Disposable employees will never be loyal employees

Columnist Dave Conrad says a little trust goes a long way in building loyalty.

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Dear Dave,

I work at a Rochester restaurant. It seems like the owners think all of us employees are dispensable, and we are just something that can be used up and thrown away. We are even told things like, “If you don’t like it, leave,” or even “You should just be lucky you got a job.” I know there are many unfilled job vacancies out there, but it is difficult to find a (good) job — where managers won’t threaten me and tell me that I am instantly replaceable.

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— P

Dear P,

Your employer should treat you employees as if you’re part of the team for the long term because you are the face of the restaurant that customers come to know and trust. Rather than having a replacement mentality, your bosses need a more collaborative, respectful and strategic approach to developing and retaining their most precious resource, their people.


“Disposable employees” know they won’t be around for long, so their work quality is average at best. You can have loyal workers or disposable workers, but an employer needs to understand that using people up and then shoving them out the door does not save money: It actually costs more, because of training costs and diminished quality as new workers learn their jobs.

Also, employers that dump their loyal staff will create an environment where everyone is out to protect themselves and the whole “team concept” is lost. Loyal workers who feel disposable may throw others under the bus to save their own skins.

Mistreatment ripple effect

Disgruntled, fearful, and stressed-out employees often wear their emotions on their sleeve, and it becomes obvious to customers, too. In that vein, it makes good economic sense for managers to treat employees with compassion, kindness, and fairness. We all like hearing employees tell us how much they love their job — you can see it and sense it.

Studies show a relationship between employee job satisfaction and employee retention. In addition, nobody likes to work where their input is not sought or is totally ignored. Dissatisfied workers that feel like they have one foot out the door day in and day out, will certainly add to the phenomena of “The Great Resignation” which is being caused by employees quitting their jobs in droves, because they found better pay, benefits, leadership and a healthier work culture.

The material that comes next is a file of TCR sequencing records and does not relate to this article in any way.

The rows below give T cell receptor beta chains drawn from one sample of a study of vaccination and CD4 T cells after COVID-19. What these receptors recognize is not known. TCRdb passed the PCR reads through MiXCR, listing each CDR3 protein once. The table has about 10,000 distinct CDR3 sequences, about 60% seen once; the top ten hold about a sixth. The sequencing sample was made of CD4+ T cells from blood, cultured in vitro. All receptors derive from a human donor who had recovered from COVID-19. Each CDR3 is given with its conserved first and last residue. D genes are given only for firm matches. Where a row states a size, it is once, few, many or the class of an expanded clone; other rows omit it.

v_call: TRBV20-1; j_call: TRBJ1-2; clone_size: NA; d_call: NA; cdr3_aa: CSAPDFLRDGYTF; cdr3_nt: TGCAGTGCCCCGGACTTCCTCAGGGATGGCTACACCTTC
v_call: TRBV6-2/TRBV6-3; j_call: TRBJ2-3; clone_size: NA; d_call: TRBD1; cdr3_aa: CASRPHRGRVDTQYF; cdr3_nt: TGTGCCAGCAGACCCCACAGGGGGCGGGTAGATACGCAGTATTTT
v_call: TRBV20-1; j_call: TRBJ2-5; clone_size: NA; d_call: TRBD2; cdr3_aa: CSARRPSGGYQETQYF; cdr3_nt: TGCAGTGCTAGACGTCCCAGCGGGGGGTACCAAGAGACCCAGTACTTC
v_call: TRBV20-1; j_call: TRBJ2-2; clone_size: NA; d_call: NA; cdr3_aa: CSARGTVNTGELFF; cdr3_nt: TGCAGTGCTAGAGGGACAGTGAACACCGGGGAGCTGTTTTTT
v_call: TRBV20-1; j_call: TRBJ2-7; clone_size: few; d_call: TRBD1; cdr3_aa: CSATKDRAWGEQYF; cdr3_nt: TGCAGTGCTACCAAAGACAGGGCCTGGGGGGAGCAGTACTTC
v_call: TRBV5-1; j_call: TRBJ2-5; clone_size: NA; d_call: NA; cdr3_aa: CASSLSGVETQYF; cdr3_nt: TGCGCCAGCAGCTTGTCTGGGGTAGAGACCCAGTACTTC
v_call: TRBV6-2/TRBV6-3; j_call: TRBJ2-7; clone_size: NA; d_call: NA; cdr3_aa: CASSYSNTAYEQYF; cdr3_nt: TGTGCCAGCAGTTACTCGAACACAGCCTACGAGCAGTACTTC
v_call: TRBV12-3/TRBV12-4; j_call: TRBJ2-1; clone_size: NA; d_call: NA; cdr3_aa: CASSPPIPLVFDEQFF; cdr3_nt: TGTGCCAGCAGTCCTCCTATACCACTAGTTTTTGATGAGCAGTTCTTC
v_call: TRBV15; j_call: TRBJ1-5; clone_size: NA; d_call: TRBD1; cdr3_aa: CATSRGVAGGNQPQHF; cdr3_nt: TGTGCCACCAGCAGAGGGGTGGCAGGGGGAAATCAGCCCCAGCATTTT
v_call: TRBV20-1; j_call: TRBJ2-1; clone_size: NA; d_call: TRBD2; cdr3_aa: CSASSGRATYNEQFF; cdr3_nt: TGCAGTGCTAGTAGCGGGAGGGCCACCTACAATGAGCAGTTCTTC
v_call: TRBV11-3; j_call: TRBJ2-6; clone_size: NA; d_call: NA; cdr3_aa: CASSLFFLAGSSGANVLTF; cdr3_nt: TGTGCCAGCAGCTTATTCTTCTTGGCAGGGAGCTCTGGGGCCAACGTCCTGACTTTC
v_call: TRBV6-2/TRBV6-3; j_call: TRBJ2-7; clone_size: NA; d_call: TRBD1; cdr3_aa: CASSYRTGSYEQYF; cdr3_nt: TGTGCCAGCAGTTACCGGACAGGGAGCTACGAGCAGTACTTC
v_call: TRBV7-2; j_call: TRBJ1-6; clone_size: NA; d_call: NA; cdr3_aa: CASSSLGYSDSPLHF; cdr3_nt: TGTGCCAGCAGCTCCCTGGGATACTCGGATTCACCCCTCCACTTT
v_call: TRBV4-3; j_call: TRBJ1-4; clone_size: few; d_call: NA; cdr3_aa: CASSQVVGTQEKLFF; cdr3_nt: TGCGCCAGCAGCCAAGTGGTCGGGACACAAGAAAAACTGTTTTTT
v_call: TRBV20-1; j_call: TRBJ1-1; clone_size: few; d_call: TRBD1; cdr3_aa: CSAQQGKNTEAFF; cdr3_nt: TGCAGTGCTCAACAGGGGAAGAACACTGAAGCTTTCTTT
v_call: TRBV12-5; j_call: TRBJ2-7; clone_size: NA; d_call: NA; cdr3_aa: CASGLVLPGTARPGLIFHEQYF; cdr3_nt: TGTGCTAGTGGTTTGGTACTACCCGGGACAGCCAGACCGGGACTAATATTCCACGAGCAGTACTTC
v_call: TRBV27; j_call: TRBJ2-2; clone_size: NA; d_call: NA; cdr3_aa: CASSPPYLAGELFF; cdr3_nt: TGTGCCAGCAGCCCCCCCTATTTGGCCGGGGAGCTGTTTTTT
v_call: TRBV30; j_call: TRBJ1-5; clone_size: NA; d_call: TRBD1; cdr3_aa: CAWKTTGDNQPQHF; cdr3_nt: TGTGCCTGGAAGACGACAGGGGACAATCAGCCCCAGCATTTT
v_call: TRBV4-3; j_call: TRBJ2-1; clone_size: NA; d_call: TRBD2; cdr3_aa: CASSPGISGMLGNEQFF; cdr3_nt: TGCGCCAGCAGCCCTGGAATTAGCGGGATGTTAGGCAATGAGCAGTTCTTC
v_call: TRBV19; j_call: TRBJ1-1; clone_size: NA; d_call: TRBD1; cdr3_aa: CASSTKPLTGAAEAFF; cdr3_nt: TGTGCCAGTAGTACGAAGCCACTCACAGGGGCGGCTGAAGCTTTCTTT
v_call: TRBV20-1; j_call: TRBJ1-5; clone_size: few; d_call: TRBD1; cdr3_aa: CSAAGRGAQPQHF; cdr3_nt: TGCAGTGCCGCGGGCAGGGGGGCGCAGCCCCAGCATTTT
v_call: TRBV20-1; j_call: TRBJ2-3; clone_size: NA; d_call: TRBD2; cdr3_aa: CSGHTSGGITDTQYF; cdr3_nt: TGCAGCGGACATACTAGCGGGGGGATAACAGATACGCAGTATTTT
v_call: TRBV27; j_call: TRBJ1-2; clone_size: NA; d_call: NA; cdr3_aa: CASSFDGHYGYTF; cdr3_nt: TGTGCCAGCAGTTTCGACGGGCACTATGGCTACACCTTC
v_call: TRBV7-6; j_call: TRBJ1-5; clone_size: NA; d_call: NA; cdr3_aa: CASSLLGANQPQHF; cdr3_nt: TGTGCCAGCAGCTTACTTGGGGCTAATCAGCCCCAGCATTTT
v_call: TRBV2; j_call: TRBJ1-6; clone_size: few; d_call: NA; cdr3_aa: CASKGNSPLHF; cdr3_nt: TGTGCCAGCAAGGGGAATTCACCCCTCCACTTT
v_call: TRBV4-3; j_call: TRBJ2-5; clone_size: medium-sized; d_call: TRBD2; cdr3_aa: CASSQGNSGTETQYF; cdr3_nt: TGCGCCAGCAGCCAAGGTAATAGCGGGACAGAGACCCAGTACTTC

A whole new thinking

Achieving success through people means fundamentally altering the way managers think about the workforce and employee relationships. In this period of economic challenges, companies are asking more and more from their employees. That’s OK, as long as the employees feel they are treated fairly and with respect.

One local manager I know tells me, “Satisfied customers start with satisfied employees.”

Management by threat can provide short-term compliance at the expense of long-term commitment. This is called “managing without a license,” where managers don’t know what they are doing, and they create a fear culture — and not one where employees gain work satisfaction.

No matter what economic conditions exist, an organization’s employees — how they think and work — remain a crucial differentiating and competitive factor. While the culture and management practices that drive an effective workforce are not readily visible to outsiders, these factors can be as important as a company’s products, reputation or marketing practices.


By implementing management practices that place real value on the employees, companies can achieve a competitive advantage. Those that foster an atmosphere of commitment and mutual trust will get the most output from their people. On the other hand, organizations that regard their employees as dispensable are unlikely to garner their commitment, loyalty or willingness to expend extra effort for the organization’s benefit.

The true costs

Loyalty cannot be taken for granted. According to one survey, over half of the employees queried said they expect to leave their organizations voluntarily within two to three years. What is lost with every person who leaves is valuable, including customer and business knowledge.

Plus, the open and hidden costs are significant including a reduction in operational efficiency and customer service levels; the loss of intimate knowledge of the customer; the cost of recruitment and selection; position coverage and the manager’s time; the cost of induction and training; plus, the decreased morale of those who remain.

Employees wonder

I believe employee contentment and engagement are revealed when employees can respond favorably to these questions:

  • Am I rewarded fairly?
  • Is there an investment in training and developing me?
  • Does management listen to my ideas?
  • Does the company allow me the flexibility and give me authority to solve customer issues?
  • Do managers respect me as an individual?

In addition, motivating employees goes beyond incentives such as good pay and safe working conditions. Research reveals that employees are more likely to move on if they believe they are not being treated well and given respect. To foster long term, sustained motivation, organizations must inspire employees to draw their motivation from inside, rather than rely on external factors such as pay. And many studies show that the number one reason employees quit or stay with a job is the quality of their relationship with their immediate boss.
In summary, employees want managers that provide strong, positive leadership that they can trust, while also being provided opportunities for career growth and job satisfaction.

Contact Dave Conrad with questions or comments at . Conrad is an associate professor of business at Augsburg University in Rochester.

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